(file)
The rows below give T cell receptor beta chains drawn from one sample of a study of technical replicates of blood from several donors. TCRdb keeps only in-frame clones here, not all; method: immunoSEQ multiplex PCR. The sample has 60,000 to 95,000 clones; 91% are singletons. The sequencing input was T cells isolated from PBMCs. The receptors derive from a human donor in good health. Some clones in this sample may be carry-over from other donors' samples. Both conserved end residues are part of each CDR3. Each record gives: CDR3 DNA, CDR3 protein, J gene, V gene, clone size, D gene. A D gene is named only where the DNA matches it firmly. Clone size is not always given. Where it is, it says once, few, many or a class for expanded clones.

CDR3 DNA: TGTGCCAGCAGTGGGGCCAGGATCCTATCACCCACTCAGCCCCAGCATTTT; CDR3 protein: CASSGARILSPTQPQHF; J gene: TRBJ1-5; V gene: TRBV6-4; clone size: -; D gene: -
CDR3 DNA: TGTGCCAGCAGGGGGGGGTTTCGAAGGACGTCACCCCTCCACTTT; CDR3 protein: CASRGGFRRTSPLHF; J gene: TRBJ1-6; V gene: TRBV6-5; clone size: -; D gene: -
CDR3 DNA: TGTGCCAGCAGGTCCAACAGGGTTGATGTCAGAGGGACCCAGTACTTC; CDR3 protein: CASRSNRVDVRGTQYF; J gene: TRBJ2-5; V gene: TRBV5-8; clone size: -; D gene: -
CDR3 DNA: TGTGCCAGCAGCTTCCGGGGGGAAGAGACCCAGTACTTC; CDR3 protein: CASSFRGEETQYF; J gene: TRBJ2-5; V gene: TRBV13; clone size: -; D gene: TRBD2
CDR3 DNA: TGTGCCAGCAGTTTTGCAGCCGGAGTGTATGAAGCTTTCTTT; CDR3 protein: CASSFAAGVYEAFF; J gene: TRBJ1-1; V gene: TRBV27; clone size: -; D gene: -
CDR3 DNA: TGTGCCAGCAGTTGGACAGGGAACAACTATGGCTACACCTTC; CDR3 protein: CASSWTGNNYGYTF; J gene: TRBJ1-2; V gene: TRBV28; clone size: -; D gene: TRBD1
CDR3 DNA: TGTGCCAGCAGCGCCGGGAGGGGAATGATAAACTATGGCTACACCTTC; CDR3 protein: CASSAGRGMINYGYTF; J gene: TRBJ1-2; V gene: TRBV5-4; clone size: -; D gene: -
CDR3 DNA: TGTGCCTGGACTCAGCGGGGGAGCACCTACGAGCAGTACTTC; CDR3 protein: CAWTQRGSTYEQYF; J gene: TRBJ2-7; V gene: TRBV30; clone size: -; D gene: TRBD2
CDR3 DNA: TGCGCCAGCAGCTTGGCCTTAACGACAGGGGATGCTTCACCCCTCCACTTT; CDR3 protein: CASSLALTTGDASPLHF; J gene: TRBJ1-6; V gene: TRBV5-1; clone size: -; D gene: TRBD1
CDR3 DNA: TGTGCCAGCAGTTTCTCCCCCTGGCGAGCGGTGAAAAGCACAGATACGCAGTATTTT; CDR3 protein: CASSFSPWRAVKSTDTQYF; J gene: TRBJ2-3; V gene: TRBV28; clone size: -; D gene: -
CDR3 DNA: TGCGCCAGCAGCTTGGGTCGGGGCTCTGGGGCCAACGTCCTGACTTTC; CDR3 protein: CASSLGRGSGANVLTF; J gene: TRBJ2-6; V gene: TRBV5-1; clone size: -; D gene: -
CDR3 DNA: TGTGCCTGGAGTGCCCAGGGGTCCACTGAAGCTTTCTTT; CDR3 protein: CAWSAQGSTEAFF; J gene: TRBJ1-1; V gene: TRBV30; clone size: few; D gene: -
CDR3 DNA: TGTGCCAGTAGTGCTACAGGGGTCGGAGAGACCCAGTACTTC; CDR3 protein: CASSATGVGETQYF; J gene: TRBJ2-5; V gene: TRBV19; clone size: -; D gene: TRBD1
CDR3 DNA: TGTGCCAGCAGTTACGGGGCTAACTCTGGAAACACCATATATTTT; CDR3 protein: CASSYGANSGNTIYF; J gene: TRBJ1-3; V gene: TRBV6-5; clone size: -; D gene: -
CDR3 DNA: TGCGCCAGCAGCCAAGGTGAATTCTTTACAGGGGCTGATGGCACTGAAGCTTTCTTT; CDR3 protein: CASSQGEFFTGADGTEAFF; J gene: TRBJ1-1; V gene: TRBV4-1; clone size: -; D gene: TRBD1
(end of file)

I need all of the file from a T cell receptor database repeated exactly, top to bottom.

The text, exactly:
The rows below give T cell receptor beta chains drawn from one sample of a study of technical replicates of blood from several donors. TCRdb keeps only in-frame clones here, not all; method: immunoSEQ multiplex PCR. The sample has 60,000 to 95,000 clones; 91% are singletons. The sequencing input was T cells isolated from PBMCs. The receptors derive from a human donor in good health. Some clones in this sample may be carry-over from other donors' samples. Both conserved end residues are part of each CDR3. Each record gives: CDR3 DNA, CDR3 protein, J gene, V gene, clone size, D gene. A D gene is named only where the DNA matches it firmly. Clone size is not always given. Where it is, it says once, few, many or a class for expanded clones.

CDR3 DNA: TGTGCCAGCAGTGGGGCCAGGATCCTATCACCCACTCAGCCCCAGCATTTT; CDR3 protein: CASSGARILSPTQPQHF; J gene: TRBJ1-5; V gene: TRBV6-4; clone size: -; D gene: -
CDR3 DNA: TGTGCCAGCAGGGGGGGGTTTCGAAGGACGTCACCCCTCCACTTT; CDR3 protein: CASRGGFRRTSPLHF; J gene: TRBJ1-6; V gene: TRBV6-5; clone size: -; D gene: -
CDR3 DNA: TGTGCCAGCAGGTCCAACAGGGTTGATGTCAGAGGGACCCAGTACTTC; CDR3 protein: CASRSNRVDVRGTQYF; J gene: TRBJ2-5; V gene: TRBV5-8; clone size: -; D gene: -
CDR3 DNA: TGTGCCAGCAGCTTCCGGGGGGAAGAGACCCAGTACTTC; CDR3 protein: CASSFRGEETQYF; J gene: TRBJ2-5; V gene: TRBV13; clone size: -; D gene: TRBD2
CDR3 DNA: TGTGCCAGCAGTTTTGCAGCCGGAGTGTATGAAGCTTTCTTT; CDR3 protein: CASSFAAGVYEAFF; J gene: TRBJ1-1; V gene: TRBV27; clone size: -; D gene: -
CDR3 DNA: TGTGCCAGCAGTTGGACAGGGAACAACTATGGCTACACCTTC; CDR3 protein: CASSWTGNNYGYTF; J gene: TRBJ1-2; V gene: TRBV28; clone size: -; D gene: TRBD1
CDR3 DNA: TGTGCCAGCAGCGCCGGGAGGGGAATGATAAACTATGGCTACACCTTC; CDR3 protein: CASSAGRGMINYGYTF; J gene: TRBJ1-2; V gene: TRBV5-4; clone size: -; D gene: -
CDR3 DNA: TGTGCCTGGACTCAGCGGGGGAGCACCTACGAGCAGTACTTC; CDR3 protein: CAWTQRGSTYEQYF; J gene: TRBJ2-7; V gene: TRBV30; clone size: -; D gene: TRBD2
CDR3 DNA: TGCGCCAGCAGCTTGGCCTTAACGACAGGGGATGCTTCACCCCTCCACTTT; CDR3 protein: CASSLALTTGDASPLHF; J gene: TRBJ1-6; V gene: TRBV5-1; clone size: -; D gene: TRBD1
CDR3 DNA: TGTGCCAGCAGTTTCTCCCCCTGGCGAGCGGTGAAAAGCACAGATACGCAGTATTTT; CDR3 protein: CASSFSPWRAVKSTDTQYF; J gene: TRBJ2-3; V gene: TRBV28; clone size: -; D gene: -
CDR3 DNA: TGCGCCAGCAGCTTGGGTCGGGGCTCTGGGGCCAACGTCCTGACTTTC; CDR3 protein: CASSLGRGSGANVLTF; J gene: TRBJ2-6; V gene: TRBV5-1; clone size: -; D gene: -
CDR3 DNA: TGTGCCTGGAGTGCCCAGGGGTCCACTGAAGCTTTCTTT; CDR3 protein: CAWSAQGSTEAFF; J gene: TRBJ1-1; V gene: TRBV30; clone size: few; D gene: -
CDR3 DNA: TGTGCCAGTAGTGCTACAGGGGTCGGAGAGACCCAGTACTTC; CDR3 protein: CASSATGVGETQYF; J gene: TRBJ2-5; V gene: TRBV19; clone size: -; D gene: TRBD1
CDR3 DNA: TGTGCCAGCAGTTACGGGGCTAACTCTGGAAACACCATATATTTT; CDR3 protein: CASSYGANSGNTIYF; J gene: TRBJ1-3; V gene: TRBV6-5; clone size: -; D gene: -
CDR3 DNA: TGCGCCAGCAGCCAAGGTGAATTCTTTACAGGGGCTGATGGCACTGAAGCTTTCTTT; CDR3 protein: CASSQGEFFTGADGTEAFF; J gene: TRBJ1-1; V gene: TRBV4-1; clone size: -; D gene: TRBD1